Gentleman’s Gesture

My husband still opens the door for me. Sometimes it’s the door to the house or a building we are entering, most often it’s the car door.
He’s training our son to do the same. Not only for me but all women. It’s a simple thing, but it is also a gentleman’s gesture.
Training up a gentleman, with a gentleman's gesture: Great Peace Academy 
He loves going to the church building and jumping out of the car to run ahead and get the door for any lady who might be entering. 

The other day we were at Bob Evan’s for Dinner. He opened and held the door for me. Then held it for the ladies behind us. Then a man took the door from him. He just jumped ahead and opened the inner set of doors and held it for about 6 different people coming in.

Training Up to Honor Women

Such behavior didn’t happen over night. You see, we are training him up to honor women. To honor others above himself. My beloved started this when Little Man was very young. Now he takes great joy in this simple little task of helping others.

Too often our society frowns on men holding doors for women. Then I hear women talk about how men aren’t romantic anymore. It’s no wonder. If we can’t give up enough independence to allow a man the honor of opening or holding a door for us, then why would they ever want to honor us with any other romantic gesture.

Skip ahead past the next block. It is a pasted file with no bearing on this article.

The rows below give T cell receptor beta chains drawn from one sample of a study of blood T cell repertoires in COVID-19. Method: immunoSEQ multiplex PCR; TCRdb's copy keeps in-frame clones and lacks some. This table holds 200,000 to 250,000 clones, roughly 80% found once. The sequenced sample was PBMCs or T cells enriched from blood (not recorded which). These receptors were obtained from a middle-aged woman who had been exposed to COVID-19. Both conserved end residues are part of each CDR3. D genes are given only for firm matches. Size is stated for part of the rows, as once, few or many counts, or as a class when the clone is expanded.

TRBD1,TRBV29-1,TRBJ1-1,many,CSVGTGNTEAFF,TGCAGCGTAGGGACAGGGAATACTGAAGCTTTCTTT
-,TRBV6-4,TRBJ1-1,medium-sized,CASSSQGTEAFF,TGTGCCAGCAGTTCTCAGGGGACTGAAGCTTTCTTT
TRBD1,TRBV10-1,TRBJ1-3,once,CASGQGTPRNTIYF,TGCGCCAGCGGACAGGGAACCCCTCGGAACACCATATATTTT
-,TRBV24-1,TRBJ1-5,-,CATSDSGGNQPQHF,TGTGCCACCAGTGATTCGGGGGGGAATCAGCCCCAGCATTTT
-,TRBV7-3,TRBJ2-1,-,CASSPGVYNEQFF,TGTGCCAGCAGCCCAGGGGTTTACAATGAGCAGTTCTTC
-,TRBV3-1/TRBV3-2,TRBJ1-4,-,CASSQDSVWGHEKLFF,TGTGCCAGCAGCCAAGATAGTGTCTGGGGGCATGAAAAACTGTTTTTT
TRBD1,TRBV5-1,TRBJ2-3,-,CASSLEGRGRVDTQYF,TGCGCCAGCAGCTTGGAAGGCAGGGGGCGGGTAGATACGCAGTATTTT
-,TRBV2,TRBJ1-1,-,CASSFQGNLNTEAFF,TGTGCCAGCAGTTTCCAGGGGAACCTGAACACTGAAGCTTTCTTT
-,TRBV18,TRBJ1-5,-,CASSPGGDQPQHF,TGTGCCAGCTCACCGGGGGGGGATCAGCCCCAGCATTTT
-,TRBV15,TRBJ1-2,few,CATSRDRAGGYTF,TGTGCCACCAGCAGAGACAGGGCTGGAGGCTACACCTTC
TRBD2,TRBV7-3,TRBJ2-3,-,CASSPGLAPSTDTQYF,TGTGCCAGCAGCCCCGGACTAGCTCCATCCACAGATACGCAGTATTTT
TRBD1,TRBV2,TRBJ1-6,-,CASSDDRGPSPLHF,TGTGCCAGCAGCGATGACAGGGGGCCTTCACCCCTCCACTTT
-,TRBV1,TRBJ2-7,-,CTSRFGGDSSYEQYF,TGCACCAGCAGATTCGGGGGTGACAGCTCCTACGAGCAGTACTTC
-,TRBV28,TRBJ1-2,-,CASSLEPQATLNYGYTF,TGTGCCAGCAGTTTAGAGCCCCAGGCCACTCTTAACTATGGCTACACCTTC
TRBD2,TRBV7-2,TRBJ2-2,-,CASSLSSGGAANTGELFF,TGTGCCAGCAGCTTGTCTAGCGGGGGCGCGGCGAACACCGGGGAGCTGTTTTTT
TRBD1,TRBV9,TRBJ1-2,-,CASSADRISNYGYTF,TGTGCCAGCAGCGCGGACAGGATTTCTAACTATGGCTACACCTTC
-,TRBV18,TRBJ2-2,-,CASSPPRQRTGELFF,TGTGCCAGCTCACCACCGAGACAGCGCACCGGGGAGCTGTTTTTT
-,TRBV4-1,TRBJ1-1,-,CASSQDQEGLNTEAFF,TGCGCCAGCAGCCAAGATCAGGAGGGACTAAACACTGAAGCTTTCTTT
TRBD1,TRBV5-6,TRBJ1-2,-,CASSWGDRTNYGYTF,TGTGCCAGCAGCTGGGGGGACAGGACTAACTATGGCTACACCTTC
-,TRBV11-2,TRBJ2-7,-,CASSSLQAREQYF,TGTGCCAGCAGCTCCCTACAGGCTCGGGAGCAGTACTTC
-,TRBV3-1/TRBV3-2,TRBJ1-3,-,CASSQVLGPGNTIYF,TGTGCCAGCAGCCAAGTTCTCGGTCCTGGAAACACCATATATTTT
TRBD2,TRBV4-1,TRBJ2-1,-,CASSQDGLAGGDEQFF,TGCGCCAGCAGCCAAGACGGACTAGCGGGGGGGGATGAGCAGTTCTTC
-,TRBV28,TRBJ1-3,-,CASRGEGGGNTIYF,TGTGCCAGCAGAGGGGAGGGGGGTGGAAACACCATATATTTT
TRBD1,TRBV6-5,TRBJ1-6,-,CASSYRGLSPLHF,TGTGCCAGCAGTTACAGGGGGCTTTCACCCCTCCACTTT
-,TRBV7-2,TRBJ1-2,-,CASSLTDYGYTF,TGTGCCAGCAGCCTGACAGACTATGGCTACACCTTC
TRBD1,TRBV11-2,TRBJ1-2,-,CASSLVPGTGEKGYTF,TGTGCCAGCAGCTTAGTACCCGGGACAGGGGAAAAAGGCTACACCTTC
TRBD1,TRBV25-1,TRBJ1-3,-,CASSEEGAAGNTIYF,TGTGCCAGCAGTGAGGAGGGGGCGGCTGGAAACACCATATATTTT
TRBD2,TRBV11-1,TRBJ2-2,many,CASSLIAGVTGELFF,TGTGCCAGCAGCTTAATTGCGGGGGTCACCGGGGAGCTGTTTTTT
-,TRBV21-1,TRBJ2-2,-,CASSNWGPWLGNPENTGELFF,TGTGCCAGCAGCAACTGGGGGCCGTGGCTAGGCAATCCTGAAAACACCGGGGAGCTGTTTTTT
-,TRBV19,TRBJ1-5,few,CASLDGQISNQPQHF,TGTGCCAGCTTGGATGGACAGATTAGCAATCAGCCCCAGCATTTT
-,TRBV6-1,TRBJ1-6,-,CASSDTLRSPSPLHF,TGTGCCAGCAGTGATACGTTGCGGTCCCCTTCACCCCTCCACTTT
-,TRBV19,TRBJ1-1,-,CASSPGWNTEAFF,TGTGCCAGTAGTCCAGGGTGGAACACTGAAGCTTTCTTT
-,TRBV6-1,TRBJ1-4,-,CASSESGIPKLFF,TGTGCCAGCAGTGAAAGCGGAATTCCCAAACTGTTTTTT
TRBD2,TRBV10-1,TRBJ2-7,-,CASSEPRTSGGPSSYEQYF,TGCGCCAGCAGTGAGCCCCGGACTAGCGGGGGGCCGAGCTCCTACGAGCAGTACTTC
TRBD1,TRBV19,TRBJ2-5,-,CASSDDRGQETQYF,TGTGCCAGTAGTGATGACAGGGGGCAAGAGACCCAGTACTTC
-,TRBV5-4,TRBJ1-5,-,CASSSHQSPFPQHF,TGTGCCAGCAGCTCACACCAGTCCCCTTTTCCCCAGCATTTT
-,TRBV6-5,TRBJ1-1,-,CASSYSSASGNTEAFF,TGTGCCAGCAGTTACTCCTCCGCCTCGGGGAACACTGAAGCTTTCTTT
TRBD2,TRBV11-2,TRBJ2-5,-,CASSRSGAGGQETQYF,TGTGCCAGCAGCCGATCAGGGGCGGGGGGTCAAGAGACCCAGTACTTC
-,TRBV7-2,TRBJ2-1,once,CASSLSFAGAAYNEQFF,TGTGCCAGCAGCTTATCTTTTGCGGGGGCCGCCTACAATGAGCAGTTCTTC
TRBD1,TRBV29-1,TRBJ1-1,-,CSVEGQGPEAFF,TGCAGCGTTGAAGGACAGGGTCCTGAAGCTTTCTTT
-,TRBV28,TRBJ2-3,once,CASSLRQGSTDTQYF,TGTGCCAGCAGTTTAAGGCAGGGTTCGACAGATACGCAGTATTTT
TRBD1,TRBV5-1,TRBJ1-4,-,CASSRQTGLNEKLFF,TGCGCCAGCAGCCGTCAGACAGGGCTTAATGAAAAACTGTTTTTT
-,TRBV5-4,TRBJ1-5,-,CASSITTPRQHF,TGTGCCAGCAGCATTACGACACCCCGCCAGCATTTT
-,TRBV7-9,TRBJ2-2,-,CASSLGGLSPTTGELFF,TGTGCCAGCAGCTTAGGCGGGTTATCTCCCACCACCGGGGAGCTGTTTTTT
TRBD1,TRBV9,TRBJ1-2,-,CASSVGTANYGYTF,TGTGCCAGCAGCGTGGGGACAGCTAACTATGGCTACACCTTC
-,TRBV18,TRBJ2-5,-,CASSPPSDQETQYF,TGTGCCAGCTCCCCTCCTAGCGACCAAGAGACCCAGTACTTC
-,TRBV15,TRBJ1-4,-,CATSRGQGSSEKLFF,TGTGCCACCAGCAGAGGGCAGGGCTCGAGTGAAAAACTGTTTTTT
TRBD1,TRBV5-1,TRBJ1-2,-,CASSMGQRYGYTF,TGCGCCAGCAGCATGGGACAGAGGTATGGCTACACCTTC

As mother’s we need to be reminded that Proverbs 31 starts with an exhortation to men. It is the remembrance of King Lemuel as taught by his mother. We need to teach these things to our sons. For while we ourselves desire to strive to be like the Proverbs 31 woman, we must teach our sons to seek for themselves a wife who also is striving to epitomize those characteristics. But first he must recognize that he has been set apart as the leader and protector for the home, he needs to find a woman who willingly recognizes that authority.

Do not give your strength to women,
Nor your ways to that which destroys kings.” Proverbs 31:3.

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Scripture taken from the New King James Version®. Copyright © 1982 by Thomas Nelson. Used by permission. All rights reserved.

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